I'd love to write my column this week, but I don't have time.

Sure, I'm at work. But I've got my wife on hold on my office phone with a question about dinner plans because I had to take a call on my cell phone regarding some church responsibilities. Oh, and I've also got to respond to an e-mail I just received from a friend.

You understand, right?

I know you do. Because chances are, you do the same thing.

A survey brought to my attention recently by the folks at OfficeTeam, a staffing service for the placement of administrative professionals, proves it.

The survey of 559 cubicle dwellers found that they admit to spending an average of 36 minutes per day, or about three hours per week, handling personal tasks while at the office.

Meanwhile, 150 senior executives asked the same question said they estimated their staff members spend an average of 43 minutes each day on non-work activities.

Broken down by gender, the OfficeTeam survey said women admitted to taking 29 minutes a day for personal tasks during office hours, while men said they spent 44 minutes.

It appears that younger workers are more guilty of this corporate sin than older folks. Survey respondents between the ages of 18 and 34 estimated spending 45 minutes each day on personal pursuits while at work, but that figure fell to 32 minutes for those between the ages of 35 and 64 and 17 minutes for those 65 and older.

"There are only so many hours in the day to meet job requirements and personal obligations, and employers are aware that not all of the workday is spent on business," said Diane Domeyer, executive director of Office-Team, in a press release.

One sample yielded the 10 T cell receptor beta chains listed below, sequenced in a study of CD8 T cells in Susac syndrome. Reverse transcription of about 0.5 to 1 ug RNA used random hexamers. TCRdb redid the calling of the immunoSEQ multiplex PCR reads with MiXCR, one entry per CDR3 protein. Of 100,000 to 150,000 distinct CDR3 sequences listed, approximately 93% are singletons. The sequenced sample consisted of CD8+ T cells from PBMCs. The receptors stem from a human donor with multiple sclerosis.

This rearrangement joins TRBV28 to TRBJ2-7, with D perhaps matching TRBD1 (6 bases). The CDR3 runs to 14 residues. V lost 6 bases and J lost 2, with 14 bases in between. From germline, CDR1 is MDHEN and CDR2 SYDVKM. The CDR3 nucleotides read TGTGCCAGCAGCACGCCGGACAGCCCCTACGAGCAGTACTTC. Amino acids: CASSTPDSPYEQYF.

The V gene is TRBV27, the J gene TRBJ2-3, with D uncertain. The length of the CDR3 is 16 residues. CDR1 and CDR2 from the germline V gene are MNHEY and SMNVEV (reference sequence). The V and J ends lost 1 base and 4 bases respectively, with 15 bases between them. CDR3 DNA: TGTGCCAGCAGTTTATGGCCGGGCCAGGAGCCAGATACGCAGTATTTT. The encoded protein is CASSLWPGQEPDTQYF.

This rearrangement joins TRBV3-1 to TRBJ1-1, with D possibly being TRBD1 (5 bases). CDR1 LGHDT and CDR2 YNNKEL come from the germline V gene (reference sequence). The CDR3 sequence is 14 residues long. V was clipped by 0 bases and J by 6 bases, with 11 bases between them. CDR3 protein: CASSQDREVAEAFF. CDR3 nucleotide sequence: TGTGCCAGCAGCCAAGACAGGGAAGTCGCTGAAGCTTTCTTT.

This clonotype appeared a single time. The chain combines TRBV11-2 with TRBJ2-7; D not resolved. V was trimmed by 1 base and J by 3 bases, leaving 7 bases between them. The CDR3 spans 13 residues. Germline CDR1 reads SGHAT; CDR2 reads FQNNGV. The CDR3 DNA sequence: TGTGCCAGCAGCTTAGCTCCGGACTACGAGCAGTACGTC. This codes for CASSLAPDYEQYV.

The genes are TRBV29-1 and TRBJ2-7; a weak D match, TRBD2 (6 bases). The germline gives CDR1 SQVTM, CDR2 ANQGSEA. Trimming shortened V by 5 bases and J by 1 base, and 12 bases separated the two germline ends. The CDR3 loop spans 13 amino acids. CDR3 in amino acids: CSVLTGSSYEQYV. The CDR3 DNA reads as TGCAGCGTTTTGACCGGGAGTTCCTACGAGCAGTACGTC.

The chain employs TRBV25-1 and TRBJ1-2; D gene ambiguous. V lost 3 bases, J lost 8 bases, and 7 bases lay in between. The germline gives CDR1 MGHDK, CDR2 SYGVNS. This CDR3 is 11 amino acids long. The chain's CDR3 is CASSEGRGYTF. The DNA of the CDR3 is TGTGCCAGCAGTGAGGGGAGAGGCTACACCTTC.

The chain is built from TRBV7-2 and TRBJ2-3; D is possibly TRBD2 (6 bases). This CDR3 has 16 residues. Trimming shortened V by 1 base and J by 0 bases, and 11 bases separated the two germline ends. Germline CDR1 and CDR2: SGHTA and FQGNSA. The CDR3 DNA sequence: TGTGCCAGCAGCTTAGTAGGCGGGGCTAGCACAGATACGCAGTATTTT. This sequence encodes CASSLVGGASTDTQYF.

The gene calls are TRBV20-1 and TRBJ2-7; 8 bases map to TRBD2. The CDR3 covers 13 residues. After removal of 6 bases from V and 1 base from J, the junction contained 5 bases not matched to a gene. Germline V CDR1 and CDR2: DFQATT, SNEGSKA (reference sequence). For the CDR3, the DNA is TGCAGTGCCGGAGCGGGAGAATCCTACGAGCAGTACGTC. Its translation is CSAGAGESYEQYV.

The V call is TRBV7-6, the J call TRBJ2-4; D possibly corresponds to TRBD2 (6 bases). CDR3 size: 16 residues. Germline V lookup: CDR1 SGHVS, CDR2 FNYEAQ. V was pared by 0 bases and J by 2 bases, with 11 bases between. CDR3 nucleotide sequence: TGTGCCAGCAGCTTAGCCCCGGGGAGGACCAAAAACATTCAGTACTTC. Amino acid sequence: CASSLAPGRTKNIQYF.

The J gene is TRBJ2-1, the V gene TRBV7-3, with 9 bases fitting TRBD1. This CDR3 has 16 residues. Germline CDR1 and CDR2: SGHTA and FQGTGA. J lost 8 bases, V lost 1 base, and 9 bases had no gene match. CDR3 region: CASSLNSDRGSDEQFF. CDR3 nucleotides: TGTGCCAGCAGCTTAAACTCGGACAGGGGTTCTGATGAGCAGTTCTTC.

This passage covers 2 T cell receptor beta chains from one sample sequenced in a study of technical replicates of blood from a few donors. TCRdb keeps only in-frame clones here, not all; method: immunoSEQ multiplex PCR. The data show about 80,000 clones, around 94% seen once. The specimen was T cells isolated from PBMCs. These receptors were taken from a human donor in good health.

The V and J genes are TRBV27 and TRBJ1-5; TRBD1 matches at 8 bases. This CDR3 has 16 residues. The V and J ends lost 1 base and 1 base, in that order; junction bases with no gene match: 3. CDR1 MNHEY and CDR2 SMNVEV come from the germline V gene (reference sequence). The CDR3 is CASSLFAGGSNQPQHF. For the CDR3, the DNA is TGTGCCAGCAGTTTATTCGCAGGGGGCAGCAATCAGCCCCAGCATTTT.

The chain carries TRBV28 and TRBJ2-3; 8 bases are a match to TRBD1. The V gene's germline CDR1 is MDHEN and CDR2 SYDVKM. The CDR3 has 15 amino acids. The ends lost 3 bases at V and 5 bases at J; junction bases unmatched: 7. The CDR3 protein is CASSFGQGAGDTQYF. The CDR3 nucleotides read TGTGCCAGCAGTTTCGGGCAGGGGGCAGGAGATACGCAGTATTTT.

"The best employers take steps to accommodate the need by staff for work-life balance. Unfortunately, employees who abuse these benefits undermine the success of the programs."

I do spend at least a few minutes each day managing personal stuff while at work. Usually these minutes are spent on the phone with my wife trying to figure out how we're going to get our various daily tasks done, or reminding her to call the plumber to get that problem with our shower fixed, or helping her find something she can't find in our home.

(As an aside, you may think it's strange that I could help find something at our home — where she is — while I'm at work. But I've accomplished this feat many times. In fact, my wife asserts that "finding things" is my superpower. That doesn't make me as cool as one of the X-Men, but I'll take it.)

The more I think about it, though, I'm not sure my time spent talking to my wife should count, because I usually give her a call around noon. I don't have an official "lunch hour," because I often eat at my desk while doing other things. But I figure that "talking on the phone" time comes during my lunch.

And if I need to make a personal call at a different time of the day, I try to do it while I'm checking various Web sites for press releases. This attempt at multi-tasking doesn't always prove successful, but it usually works OK.

I also get the occasional personal e-mail at work to which I respond, but I type fast, so that usually requires only a few seconds of my time.

So, including both my "lunch hour" and multi-tasking talking or e-mailing, I don't think I spend more than 20 to 25 minutes a day on personal tasks during my time at the office.

But this survey has me wondering if that is 20 to 25 minutes too many, and whether my experience is typical among Utah workers. So please drop me a line to let me know how much time you spend on personal tasks during the workday and share any stories about how you manage that time, why you have to do personal items at work or trouble you've had due to your personal activities.

Or, if you're an employer or manager, let me know your thoughts on this subject. I'll share them in a future column.

If you have a different financial question, I'd like to hear that, too. Send it to gkratz@desnews.com or to the Deseret Morning News, P.O. Box 1257, Salt Lake City, UT 84110.

E-mail: gkratz@desnews.com